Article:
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Camera Basics - Sensors Pt. 1
Category: Photography Basics
Updated 2 weeks ago by renan


Choosing a camera used to be a lot easier before camera phones became so advanced that it can actually compete with basic point-and-shoot or compact cameras. Camera manufacturers have to step up every technology they can to make their models relevant to the current market.
 
The most significant difference, and probably the first thing you should consider when choosing between different camera models (including camera phones) are their image sensors.
 
A sensor is the part of a digital camera which receives light and converts it into an electronic signal or a digital data. This is the part that replaced the film in an analog camera. Unlike the film however, the sensor is not one continuous material, it is subdivided into smaller array of elements, each capable of interpreting different levels of light and sending them out as an electronic signal. These element of the sensor are called pixels (short for picture elements). All of the signal coming out from each of the pixels of a sensor are then gathered and composed together by the camera's processor to form an image.
 
SENSOR TYPES. There are two common types of sensors, the CCD (Charged Coupled Device) and CMOS (Complimentary Metal Oxide Semiconductor). When digital imaging became popular, the CCDs were the most popular since they gave superior image quality compared to CMOS sensors. However, some companies still use CMOS since they are cheaper and consumes less power. Nowadays, the advancement in production and imaging technology has allowed CMOS sensors to produce the same or better level of image quality than their CCD counterparts. It has also proven to be more responsive, cheaper to mass produce, and is more energy efficient, which is why it is currently preferred by most camera manufacturers.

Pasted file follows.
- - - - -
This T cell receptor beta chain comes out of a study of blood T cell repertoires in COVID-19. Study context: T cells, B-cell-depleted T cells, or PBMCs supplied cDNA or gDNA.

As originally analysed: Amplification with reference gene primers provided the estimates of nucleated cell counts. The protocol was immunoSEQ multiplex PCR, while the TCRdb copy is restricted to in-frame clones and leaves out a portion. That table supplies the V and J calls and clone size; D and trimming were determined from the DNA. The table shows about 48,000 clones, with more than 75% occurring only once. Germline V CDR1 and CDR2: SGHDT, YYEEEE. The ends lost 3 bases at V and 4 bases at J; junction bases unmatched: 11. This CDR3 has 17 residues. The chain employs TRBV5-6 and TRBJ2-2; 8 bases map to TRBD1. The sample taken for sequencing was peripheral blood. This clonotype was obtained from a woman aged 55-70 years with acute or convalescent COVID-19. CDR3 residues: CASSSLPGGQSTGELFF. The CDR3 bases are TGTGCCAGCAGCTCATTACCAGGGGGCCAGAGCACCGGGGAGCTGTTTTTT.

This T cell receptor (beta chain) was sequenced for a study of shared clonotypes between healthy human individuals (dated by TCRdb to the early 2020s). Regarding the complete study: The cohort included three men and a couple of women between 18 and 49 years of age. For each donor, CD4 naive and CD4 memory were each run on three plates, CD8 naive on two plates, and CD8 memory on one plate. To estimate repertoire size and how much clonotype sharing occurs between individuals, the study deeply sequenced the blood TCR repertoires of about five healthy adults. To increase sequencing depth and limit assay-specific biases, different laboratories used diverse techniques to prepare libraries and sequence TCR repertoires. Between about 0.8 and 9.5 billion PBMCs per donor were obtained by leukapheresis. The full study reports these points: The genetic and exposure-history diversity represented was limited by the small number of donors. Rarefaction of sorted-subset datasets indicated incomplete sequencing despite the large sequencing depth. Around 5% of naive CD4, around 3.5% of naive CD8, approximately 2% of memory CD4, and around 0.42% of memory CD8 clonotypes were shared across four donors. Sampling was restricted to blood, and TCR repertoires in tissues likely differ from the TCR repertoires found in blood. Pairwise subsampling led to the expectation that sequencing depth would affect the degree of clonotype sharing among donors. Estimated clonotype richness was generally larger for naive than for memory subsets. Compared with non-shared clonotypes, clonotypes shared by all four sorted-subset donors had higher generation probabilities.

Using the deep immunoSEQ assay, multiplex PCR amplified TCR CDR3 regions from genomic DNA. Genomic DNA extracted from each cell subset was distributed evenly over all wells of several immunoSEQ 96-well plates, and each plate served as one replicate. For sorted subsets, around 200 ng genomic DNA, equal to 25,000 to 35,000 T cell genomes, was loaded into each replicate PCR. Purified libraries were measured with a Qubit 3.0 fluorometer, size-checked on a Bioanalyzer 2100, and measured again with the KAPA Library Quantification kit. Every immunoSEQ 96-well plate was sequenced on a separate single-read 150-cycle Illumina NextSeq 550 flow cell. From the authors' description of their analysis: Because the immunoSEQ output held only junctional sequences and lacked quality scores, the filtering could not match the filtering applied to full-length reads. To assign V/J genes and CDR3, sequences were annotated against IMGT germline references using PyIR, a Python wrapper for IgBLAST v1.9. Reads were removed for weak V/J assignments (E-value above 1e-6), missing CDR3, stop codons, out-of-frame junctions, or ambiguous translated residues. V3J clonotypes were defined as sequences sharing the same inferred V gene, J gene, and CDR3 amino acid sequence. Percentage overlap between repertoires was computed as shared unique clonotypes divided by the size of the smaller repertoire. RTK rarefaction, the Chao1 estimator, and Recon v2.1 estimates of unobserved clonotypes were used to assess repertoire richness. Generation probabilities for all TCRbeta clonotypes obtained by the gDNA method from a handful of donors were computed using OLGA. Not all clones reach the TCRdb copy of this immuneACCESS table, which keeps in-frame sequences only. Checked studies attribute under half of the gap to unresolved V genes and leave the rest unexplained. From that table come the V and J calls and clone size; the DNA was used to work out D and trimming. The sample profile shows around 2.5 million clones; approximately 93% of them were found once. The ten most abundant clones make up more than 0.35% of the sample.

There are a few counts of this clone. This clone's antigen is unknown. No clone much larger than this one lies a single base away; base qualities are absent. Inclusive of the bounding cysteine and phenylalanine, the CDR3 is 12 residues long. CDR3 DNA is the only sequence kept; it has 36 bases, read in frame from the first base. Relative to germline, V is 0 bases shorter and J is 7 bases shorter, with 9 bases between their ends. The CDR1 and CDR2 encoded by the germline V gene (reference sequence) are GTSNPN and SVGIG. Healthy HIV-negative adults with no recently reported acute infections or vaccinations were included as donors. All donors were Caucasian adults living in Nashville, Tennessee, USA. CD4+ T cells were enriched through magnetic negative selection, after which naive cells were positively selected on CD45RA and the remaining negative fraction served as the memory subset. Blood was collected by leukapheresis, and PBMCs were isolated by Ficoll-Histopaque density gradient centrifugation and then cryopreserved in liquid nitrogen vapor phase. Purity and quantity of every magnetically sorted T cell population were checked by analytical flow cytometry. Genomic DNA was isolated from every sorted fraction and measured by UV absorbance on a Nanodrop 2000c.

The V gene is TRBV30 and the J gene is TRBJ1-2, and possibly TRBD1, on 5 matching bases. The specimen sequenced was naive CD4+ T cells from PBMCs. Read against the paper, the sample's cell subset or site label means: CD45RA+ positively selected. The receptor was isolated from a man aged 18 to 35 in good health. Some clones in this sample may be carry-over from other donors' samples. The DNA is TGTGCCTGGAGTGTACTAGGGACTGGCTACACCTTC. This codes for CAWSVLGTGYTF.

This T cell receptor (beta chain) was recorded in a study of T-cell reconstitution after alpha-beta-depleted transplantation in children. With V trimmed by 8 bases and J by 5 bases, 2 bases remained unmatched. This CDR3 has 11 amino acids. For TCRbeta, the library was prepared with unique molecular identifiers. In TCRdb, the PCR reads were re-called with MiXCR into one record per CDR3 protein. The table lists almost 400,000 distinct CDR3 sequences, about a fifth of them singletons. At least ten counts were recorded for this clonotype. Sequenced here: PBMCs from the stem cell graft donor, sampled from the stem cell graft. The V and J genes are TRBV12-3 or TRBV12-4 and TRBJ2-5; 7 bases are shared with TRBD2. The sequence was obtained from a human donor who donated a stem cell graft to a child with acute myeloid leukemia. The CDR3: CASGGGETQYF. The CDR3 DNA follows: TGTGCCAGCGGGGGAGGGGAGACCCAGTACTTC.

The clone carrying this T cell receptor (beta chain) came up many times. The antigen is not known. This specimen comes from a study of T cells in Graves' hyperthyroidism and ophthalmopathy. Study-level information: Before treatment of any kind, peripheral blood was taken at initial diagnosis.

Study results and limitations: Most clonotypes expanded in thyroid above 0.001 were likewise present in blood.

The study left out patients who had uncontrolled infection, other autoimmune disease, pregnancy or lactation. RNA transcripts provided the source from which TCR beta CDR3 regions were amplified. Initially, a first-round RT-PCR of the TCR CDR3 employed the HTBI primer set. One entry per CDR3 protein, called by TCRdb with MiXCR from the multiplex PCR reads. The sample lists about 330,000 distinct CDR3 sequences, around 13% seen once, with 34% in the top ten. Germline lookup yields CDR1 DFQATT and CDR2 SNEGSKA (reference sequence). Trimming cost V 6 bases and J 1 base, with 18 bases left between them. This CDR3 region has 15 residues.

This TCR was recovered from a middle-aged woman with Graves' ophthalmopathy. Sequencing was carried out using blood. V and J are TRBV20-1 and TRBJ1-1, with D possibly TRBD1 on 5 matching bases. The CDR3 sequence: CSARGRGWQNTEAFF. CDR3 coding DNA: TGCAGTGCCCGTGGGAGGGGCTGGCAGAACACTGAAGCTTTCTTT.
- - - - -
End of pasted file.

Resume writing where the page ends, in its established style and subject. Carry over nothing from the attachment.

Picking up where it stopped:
SENSOR SIZE. The size of the sensor plays a large part in producing cleaner, crisper, more detailed images. It also allows the reproduction of slight changes in color tones from the deepest blacks to the brightest whites. Large image sensors are great, but they also consume more power, requires a large space, and is expensive to manufacture. The most appropriate sensor sizes has to be chosen for each camera model, depending on their target market.
 
Full Frame - Based on the most popular film size (also referred to as 35mm film) has a dimension of 36 x 24mm. This is used by Full-Frame DSLR and mirrorless cameras.
 
APS-C - This format is adapted from the Advanced Photo System - Classic film format introduced by Kodak on 1996. The size ranges from 22.2 x 14.8mm to 23.7 x 15.7mm, depending on the manufacturer, and is used in various "cropped" sensor DSLR cameras and mirrorless systems.
 
Four-Thirds - Used in Micro Four-Thirds camera system has a size of 17.3 x 13mm or roughly 25% of the size of a Full Frame sensor.
 
CX Format (1-Inch) - Used mostly in high-end Compact cameras, this sensor has a size of 13.2 x 8mm.
 
Small Sensors: 2/3", 1/1.7", 1/2.3" - These are sensors smaller than the CX and are typically used in most Point-And-Shoot, Compact cameras and Smartphones. Other size variants available are 1/3.2", 1/2.7", 1/2.5", 1/1.8", 1/1.5", 1/1.2".
 
Other Sizes - Other not-so-common sensor sizes have been used too, such as Sigma Foveon (20.7 x 13.8mm), Canon APS-H (28.7 x 19mm) used in their 1D series of professional Sports DSLR cameras and Canon 1.5-inch (18.7 x 14mm) used in their G1X series Compact cameras.
 
Large Sensors - High-end professional camera manufacturers have started using Medium Format (larger than Full Frame but smaller than 4 x 5-inch) and Large Format sensors (4 x 5-inch or larger).
 

APS-HAPS-CCanon APS-CFoveon4/3"CX2/3"1/1.7"1/2.3"

sensor size 2/3Click on any of the formats to compare them with a Full Frame sensor.
 
CROP FACTOR. You may have heard the term Crop Factor used to describe the size of a sensor. It is actually a value that represents the ratio between the diagonal of a Full Frame sensor and the sensor it is compared to. For example Canon's APS-C sensor (22.2 x 14.8mm) has a diagonal of 26.68mm, compared to Full Frame (36 x 24mm) with a diagonal of 43.27mm, gives us 1:1.62, in this case the crop factor is 1.62 or simply 1.6. Nikon's APS-C has a crop factor of 1.5, Four-Thirds sensor has 2, and CX has 2.7 crop factor.
 
These values are very handy when you go deep into understanding Equivalence of focal length, aperture, or depth of field.

 

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